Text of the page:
what is more, and perhaps this is just the degenerate gambler in me speaking, but i really don't care what the backs of the cards i play with look like, or what colour the chairs i'm sitting in are - and i don't know any poker players who would. all i care about is profit and i just can't see how any of this works without any being available.
even if we leave aside the meta, 'why' questions, there are deeper problems with the game.
even if we leave aside the meta, 'why' questions, there are deeper problems with the game. even if you are a poker fan who managed to get to grips with why you were playing, you are not likely to be very satisfied with the standard of your AI opponents. they all seem to play the game horribly, making tactical error after tactical error.
they overplay weak hands, make ridiculous calls with less than half a hand, bet when they should check and generally have no understanding of 'value' (the key concept in poker). but, then, why should they? they don't have anything riding on the game.
however, even if you manage to look beyond the fact that Full House Poker is ultimately pointless, slowed down by avatar animations that are fun for five minutes then get repetitive and annoying, and populated by a truly poor set of AI opponents, then you'll probably crack thanks to the amount of buttons you have to press to get the info you need to try to make the right plays.
long after you've given up using the triggers to select your avatar's playing style (with a whole two styles available), you need to remember which button it is that displays the stack sizes and continually press that, whilst also getting madder and madder about the fact that the size of pot (the other essential piece of information) doesn't seem to be available regardless of however many other buttons you press.
i have of course focussed in this review on the offline aspect of the game, but a whole other world opens up if you play online against your friends or the strangers you meet in the lobbies. a world which stinks of the question: why aren't we doing this on one of the many free Internet poker sites, when they work properly and are free?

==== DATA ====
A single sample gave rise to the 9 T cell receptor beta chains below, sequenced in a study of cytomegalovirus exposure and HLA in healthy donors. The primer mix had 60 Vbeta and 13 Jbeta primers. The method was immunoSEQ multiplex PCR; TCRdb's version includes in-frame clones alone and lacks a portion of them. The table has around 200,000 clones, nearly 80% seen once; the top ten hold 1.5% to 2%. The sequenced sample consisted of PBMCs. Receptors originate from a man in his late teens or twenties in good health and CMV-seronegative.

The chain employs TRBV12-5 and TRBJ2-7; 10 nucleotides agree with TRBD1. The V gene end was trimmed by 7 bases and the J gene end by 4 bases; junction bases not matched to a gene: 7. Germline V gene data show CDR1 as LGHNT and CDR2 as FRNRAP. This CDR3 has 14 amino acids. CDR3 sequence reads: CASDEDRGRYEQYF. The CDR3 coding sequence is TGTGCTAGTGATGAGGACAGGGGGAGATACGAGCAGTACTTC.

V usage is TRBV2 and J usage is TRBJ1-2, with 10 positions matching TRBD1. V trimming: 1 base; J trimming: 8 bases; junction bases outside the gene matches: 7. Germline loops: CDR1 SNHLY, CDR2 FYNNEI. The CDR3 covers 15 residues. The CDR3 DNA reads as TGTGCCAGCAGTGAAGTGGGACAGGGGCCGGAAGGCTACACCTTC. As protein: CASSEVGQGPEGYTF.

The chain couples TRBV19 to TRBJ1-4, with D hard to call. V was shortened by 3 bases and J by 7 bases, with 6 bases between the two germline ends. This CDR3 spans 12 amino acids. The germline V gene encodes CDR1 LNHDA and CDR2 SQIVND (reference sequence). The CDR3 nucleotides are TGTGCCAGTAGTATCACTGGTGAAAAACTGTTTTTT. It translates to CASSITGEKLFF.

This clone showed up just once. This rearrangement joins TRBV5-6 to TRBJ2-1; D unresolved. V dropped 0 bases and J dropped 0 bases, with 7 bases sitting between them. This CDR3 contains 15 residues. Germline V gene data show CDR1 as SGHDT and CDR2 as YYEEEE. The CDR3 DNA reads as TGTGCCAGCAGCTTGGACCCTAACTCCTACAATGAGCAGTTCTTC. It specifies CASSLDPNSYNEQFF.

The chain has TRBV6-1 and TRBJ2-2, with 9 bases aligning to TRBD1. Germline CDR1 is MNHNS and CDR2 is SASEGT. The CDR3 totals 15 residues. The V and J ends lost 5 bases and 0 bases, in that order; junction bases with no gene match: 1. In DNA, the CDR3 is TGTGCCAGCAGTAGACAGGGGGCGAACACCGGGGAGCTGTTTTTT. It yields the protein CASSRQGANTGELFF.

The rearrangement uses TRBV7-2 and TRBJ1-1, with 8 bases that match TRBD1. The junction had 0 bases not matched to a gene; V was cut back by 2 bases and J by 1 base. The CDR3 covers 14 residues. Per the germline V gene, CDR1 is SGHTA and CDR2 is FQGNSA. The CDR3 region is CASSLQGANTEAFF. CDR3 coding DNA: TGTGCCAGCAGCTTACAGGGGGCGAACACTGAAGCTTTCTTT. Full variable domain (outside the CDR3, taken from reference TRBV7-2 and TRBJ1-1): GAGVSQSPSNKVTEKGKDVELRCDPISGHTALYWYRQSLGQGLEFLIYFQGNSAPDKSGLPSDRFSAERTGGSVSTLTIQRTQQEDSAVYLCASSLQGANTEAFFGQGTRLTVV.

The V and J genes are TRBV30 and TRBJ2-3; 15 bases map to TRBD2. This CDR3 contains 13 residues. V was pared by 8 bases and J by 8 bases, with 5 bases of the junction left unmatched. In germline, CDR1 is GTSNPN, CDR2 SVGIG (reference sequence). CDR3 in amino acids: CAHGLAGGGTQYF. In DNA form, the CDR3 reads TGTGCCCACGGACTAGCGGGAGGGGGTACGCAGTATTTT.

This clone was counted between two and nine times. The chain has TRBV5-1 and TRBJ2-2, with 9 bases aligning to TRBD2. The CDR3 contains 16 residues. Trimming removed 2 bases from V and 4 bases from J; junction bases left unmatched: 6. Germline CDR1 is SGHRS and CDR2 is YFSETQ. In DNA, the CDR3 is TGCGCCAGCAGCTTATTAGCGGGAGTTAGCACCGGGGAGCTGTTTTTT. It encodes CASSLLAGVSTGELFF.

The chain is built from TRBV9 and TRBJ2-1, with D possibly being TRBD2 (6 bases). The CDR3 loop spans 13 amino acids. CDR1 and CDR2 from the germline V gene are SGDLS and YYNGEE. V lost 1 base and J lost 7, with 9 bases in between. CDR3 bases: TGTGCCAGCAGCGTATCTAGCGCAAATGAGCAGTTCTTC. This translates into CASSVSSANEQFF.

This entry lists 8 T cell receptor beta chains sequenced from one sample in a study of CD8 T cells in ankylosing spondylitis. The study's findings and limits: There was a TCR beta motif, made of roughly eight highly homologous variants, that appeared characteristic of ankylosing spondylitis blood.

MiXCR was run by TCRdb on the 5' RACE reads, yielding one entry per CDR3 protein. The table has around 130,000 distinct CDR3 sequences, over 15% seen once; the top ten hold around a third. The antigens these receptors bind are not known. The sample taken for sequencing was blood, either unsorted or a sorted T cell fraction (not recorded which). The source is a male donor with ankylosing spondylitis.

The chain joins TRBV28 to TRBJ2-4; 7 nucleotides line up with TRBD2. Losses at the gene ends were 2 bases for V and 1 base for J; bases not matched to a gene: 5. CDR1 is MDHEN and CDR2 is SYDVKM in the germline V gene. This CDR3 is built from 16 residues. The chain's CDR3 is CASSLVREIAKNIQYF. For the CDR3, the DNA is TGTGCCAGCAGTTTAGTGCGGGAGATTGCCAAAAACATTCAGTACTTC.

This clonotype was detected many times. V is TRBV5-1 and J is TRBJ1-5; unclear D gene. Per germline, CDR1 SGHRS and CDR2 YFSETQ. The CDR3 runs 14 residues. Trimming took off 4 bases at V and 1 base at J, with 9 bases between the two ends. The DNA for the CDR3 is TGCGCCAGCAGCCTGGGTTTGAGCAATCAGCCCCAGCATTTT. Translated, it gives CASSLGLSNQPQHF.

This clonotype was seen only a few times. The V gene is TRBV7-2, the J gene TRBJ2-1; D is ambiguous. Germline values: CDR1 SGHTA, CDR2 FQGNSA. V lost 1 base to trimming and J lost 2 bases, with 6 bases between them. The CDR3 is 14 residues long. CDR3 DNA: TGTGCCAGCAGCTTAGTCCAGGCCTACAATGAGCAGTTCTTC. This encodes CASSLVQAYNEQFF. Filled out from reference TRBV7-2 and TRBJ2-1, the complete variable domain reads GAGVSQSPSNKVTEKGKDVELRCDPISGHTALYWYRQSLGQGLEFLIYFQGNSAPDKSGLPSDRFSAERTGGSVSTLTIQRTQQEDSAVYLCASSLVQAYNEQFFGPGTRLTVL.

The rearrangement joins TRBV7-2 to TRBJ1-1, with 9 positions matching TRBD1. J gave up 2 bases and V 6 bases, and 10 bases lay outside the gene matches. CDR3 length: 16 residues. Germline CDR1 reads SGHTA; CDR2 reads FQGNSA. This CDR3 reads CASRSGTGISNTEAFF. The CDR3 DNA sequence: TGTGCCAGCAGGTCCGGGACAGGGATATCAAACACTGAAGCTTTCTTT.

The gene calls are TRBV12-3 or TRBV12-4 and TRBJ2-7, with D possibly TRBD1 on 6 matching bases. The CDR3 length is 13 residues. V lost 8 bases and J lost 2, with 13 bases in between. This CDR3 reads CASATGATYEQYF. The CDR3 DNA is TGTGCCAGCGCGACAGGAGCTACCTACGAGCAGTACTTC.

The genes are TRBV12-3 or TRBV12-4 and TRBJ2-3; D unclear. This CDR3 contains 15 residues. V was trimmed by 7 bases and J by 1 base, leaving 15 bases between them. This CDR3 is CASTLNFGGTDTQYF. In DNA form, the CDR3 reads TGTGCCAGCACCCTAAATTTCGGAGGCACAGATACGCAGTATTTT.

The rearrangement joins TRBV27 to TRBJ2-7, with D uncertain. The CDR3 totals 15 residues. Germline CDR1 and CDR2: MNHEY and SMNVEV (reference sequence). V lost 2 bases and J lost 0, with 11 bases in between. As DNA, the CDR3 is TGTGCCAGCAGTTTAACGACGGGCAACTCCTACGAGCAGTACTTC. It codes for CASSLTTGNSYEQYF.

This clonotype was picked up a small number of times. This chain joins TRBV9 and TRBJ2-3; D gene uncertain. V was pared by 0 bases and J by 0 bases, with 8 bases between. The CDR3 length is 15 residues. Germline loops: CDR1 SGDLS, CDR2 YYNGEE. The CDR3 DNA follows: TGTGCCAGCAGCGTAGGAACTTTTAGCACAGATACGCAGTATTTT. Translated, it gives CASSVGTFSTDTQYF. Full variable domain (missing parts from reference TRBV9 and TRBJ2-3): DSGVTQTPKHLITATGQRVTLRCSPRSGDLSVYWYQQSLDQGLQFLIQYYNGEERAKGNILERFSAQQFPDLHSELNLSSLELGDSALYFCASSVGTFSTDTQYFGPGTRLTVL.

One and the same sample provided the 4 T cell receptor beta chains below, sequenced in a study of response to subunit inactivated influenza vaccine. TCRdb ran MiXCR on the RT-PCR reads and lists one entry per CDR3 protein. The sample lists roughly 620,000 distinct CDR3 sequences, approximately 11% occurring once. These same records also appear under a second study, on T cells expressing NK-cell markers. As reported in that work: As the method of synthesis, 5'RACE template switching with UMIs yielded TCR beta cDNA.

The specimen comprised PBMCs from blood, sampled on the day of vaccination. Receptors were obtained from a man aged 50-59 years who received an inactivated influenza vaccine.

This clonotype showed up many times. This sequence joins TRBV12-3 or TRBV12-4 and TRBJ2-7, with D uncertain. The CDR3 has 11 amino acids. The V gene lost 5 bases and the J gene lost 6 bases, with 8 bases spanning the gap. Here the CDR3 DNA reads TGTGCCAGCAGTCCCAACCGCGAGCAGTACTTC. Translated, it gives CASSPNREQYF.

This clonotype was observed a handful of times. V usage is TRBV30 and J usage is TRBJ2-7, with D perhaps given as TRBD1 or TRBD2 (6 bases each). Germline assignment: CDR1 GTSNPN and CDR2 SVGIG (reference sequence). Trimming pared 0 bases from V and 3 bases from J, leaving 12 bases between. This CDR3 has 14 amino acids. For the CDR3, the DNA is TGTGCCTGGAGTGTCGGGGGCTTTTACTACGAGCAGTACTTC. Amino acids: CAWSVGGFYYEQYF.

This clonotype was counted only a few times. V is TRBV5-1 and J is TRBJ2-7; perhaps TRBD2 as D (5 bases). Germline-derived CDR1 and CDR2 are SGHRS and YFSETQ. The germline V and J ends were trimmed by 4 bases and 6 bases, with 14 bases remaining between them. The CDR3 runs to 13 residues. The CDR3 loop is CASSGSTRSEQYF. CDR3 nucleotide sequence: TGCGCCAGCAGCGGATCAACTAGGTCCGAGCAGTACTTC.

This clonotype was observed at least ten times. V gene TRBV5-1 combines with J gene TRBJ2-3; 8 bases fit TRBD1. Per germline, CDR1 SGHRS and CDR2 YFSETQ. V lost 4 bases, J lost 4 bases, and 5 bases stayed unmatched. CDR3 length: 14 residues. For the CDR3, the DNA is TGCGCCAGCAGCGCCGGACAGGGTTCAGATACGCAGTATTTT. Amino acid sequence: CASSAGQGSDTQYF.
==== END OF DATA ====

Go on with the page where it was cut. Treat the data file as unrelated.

if you like poker, play it: go to a local card room, or pub that hosts a game, or get a home-game together with friends. it will only cost you a modest amount to start to learn to play properly, and once you do you'll understand why putting a little money on the line is essential.
you'd love to love poker but you can't be bothered to get round to getting into it.
if you have no money to spend at all, and aren't bothered about playing properly, but would just like some cheep entertainment, then play your buddies for matches or sign up to one of the many free-play sites online.
what you almost certainly shouldn't do is download Full House Poker from XBLA for GBP 6. But you will, won't you, 'cause you love poker, or rather you'd love to love poker but you can't be bothered to get round to getting into it, but you're pretty sure, despite this review, that as well as being good fun, Full House Poker will help you to become a superstar poker legend millionaire.
it's not and it won't.
[if you'd like to see more of the weird and wonderful world of reallyquitetired then the door is always open at his semi-detached house/blog]
With so many different perspectives it can be hard to know where to start - a little like walking into a crowded pub. Sorry about that.
But so far we've not found a way to streamline our review output - there's basically too much of it. So, rather than dilute things for newcomers we have decided to live with the hubbub while helping new readers find the columnists they will enjoy.
Our columnists each focus on a particular perspective and fall into one of the following types of gamers: